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Title | Dynamics and control of orbiting flexible systems : a formulation with applications |
Creator |
Ng, Chun-Ki Alfred |
Date Issued | 1992 |
Description | A relatively general formulation for studying the nonlinear dynamics and control of spacecraft with interconnected flexible members in a tree-type topology is developed. The distinctive features of the formulation include the following: (i)It is applicable to a large class of present and future spacecraft with flexible beam and plate type appendages, arbitrary in number and orientation. (ii)The members are free to undergo predefined slewing maneuvers to facilitate modelling of sun tracking solar panels and large angle maneuvers of space based robots. (iii)Solar radiation induced thermal deformations of flexible members are incorporated in the study. (iv)The governing equations of motion are highly nonlinear, non autonomous and coupled. They are programmed in a modular fashion to help isolate the effects of flexibility, librational motion, thermal deformations, slewing maneuvers, shifting center of mass, higher modes, initial conditions, etc. The first chapter of the thesis presents a general background to the subject and a brief review of the relevant literature on multibody dynamics. This is followed by the kinematics and kinetics of the problem leading to the Lagrangian equations of motion. The third chapter focuses on methodology and development of the computer code suitable for parametric dynamical study and control. Next, versatility of the general formulation is illustrated through the analysis of five spacecraft configurations of contemporary interest: the next generation of multi-purpose communications spacecraft represented by the INdian SATellite II (INSAT II); the First Element Launch (FEL) and the Permanently Manned Configuration(PMC) of the proposed Space Station Freedom; the Mobile Servicing System (MSS)to be developed by Canada for operation on the Space Station; and the Space Flyer Unit (SFU) to be launched by Japan in mid-nineties. In the FEL study, the attention is directed towards interactions between the librational and vibrational dynamics. During the PMC investigation, effects of the thermal deformation and orbital eccentricity are introduced and the microgravity environment around the station center of mass explored. The MSS study assesses pointing errors arising from in plane and out-of-plane maneuvers of the robotic arms. The SFU represents a challenging con-figuration to assess deployment and retrieval dynamics associated with a solar array. Parameters considered here include symmetry, orientation and duration of the deployment/retrieval maneuvers. Results of the dynamical study clearly shows that, under critical combinations of parameters, the systems can become unstable. Obviously, the next logical step is to explore control strategies to restore equilibrium. To that end, feasibility of the nonlinear control based on the Feedback Linearization Technique (FLT) is explored with reference to the INSAT II and the MSS. Results show the procedure to be quite promising in controlling the INSAT II over a range of disturbances, including the thermal effects. Application of the control to the MSS reduced the pointing error induced by robotic arm maneuvers significantly. The amount of information obtained through a planned parametric analysis of the system dynamics and control is indeed enormous. More significant results are summarized in the concluding chapter together with a few recommendations for future study. |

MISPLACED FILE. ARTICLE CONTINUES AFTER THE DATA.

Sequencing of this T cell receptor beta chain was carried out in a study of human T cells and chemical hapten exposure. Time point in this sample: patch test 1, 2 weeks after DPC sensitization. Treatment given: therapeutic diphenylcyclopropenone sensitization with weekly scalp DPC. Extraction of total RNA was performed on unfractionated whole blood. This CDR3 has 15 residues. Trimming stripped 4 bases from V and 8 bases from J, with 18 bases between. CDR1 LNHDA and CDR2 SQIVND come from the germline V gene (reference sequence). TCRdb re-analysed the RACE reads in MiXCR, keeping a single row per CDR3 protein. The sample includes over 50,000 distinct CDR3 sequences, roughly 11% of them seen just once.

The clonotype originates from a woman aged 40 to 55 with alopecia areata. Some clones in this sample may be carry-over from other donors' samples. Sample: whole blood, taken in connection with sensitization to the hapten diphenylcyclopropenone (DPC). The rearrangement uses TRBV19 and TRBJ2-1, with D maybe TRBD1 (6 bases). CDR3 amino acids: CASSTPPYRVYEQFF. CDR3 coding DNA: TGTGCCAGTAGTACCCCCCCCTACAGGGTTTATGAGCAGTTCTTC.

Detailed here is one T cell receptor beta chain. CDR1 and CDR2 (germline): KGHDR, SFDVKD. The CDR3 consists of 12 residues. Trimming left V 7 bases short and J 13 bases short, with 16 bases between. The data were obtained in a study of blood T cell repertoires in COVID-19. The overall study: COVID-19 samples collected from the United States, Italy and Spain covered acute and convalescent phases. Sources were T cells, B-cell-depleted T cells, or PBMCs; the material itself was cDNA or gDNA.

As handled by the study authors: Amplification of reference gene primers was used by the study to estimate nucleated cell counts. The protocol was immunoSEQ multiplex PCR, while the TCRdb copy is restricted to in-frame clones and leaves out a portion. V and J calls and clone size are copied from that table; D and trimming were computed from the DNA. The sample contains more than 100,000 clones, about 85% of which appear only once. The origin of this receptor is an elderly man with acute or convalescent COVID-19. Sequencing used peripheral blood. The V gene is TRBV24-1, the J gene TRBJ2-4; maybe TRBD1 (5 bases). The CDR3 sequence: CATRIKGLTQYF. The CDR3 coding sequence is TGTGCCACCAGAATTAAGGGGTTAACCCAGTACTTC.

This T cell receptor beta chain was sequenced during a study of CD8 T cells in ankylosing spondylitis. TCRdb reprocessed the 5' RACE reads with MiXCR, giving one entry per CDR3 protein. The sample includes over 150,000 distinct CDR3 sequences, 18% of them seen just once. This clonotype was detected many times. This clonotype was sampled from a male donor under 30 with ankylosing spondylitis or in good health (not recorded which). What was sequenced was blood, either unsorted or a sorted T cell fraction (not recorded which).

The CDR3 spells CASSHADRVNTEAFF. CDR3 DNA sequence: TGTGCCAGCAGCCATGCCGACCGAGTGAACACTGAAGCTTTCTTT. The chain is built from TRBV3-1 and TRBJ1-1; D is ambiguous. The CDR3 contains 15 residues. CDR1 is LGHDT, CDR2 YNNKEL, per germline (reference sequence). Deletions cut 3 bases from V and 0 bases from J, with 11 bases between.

Extent | 7390624 bytes |
Genre |
Thesis/Dissertation |
Type |
Text |
FileFormat | application/pdf |
Language | eng |
Date Available | 2009-01-06 |
Provider | Vancouver : University of British Columbia Library |
Rights | For non-commercial purposes only, such as research, private study and education. Additional conditions apply, see Terms of Use https://open.library.ubc.ca/terms_of_use. |
DOI | 10.14288/1.0080824 |
URI | http://hdl.handle.net/2429/3376 |
Degree |
Doctor of Philosophy - PhD |
Program |
Mechanical Engineering |
Affiliation |
Applied Science, Faculty of Mechanical Engineering, Department of |
Degree Grantor | University of British Columbia |
GraduationDate | 1992-05 |
Campus |
UBCV |
Scholarly Level | Graduate |
AggregatedSourceRepository | DSpace |